Langley City’s mayor, fire chief, and the community’s top cop took to the streets on Tuesday to talk directly to local workers and business owners about the impact of the coronavirus pandemic.
Mayor Val van den Broek organized the walk, along with Supt. Murray Power of the Langley RCMP and City fire chief Rory Thompson.
The trio stopped into businesses around the downtown core.
“We’re just going to go around and talk to the businesses in the community, and see how everybody’s faring with COVID,” said van den Broek.
The City wants to let local businesses know about the City’s economic restart plan, and also about the online reporting tool recently instituted by the RCMP.
“It’s a great chance to get out and touch base with the community,” said Power.
“It gives us a chance to promote our Langley RCMP online reporting, which is a fairly new initiative in the detachment,” Power said.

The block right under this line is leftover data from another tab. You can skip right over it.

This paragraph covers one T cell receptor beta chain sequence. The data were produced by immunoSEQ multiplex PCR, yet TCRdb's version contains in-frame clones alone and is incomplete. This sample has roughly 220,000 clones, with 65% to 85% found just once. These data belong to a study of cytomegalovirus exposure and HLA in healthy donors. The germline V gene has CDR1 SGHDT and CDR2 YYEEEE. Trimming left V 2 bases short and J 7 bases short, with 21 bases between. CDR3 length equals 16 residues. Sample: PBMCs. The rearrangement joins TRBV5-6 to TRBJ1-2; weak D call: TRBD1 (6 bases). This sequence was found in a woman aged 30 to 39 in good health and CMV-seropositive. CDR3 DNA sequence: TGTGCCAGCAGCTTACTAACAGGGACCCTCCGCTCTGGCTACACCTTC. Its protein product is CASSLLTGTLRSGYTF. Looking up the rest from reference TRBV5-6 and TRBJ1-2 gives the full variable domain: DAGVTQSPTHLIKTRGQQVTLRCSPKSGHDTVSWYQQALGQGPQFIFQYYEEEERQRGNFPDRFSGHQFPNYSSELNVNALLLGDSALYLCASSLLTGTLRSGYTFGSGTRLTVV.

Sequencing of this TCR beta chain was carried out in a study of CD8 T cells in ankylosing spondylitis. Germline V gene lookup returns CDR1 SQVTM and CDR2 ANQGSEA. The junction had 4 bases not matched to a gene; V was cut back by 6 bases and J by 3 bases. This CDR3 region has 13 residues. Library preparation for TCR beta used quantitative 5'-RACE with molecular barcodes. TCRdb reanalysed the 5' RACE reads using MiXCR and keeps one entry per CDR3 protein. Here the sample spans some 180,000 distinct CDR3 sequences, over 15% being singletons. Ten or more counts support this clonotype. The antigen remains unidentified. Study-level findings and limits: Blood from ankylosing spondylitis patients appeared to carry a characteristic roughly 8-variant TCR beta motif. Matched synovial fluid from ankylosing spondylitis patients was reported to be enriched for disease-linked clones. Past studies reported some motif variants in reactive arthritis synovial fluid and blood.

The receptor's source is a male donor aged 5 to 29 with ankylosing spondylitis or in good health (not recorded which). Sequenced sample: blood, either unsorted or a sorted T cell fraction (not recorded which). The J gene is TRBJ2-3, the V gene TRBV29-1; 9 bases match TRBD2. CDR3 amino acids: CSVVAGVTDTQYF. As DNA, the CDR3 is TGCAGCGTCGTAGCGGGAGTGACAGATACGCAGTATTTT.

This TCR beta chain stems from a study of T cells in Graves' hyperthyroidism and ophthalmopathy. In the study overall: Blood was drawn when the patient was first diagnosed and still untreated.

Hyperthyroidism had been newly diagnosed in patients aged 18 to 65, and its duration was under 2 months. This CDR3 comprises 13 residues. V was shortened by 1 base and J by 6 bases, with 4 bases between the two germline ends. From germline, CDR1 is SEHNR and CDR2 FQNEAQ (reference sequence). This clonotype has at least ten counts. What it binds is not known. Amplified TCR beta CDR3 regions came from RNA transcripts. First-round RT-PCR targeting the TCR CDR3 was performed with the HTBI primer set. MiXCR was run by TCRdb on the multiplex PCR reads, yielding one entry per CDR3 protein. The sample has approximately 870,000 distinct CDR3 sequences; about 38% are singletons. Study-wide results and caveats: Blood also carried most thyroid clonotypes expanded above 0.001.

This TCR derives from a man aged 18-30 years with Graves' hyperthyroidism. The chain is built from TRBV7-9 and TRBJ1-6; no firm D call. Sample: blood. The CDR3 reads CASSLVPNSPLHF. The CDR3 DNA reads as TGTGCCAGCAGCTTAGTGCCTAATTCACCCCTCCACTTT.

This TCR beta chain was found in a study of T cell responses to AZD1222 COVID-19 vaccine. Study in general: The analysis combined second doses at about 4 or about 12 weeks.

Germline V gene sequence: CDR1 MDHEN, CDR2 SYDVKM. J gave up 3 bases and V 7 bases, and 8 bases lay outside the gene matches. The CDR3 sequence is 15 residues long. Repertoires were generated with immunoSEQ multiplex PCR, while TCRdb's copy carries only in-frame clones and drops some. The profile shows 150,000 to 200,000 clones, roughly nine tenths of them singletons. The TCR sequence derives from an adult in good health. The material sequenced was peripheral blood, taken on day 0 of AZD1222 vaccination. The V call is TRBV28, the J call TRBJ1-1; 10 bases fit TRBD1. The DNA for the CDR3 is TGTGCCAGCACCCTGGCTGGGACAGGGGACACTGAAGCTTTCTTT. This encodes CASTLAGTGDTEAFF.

It is also a chance for him to get some first-hand feedback from business owners.
The group stopped by businesses including a pharmacy, a hardware store, cafes, and hair salons as they looped down Douglas Crescent and up the Fraser Highway one-way section between 11 a.m. and 1 p.m.
“We’ve been very, very lucky, but a lot of businesses haven’t been as lucky as us,” said Shaqeel Virani, assistant manager at the Home Hardware on Douglas Crescent, owned by his father.
They’ve been trying to help out other businesses when they can, Virani said.
At the Red Velvet Café, van den Broek mentioned information on patio regulations is available, while at the Evergreen Pharmacy, they discussed masking and physical distancing.
“It’s comforting to know that they’re aware of what’s going on,” said Evergreen staffer Sandy Stephenson.
Langley City has links on its website to everything from local outdoor dining policies to provincial and federal resources for business, to information from the Greater Langley Chamber of Commerce.
The RCMP’s new local online crime reporting tool is for non-emergency complaints, about thefts, vandalism, or lost items worth less than $5,000. People can also report driving complaints that are not currently happening.
Emergencies should still be directed to 911, said Power.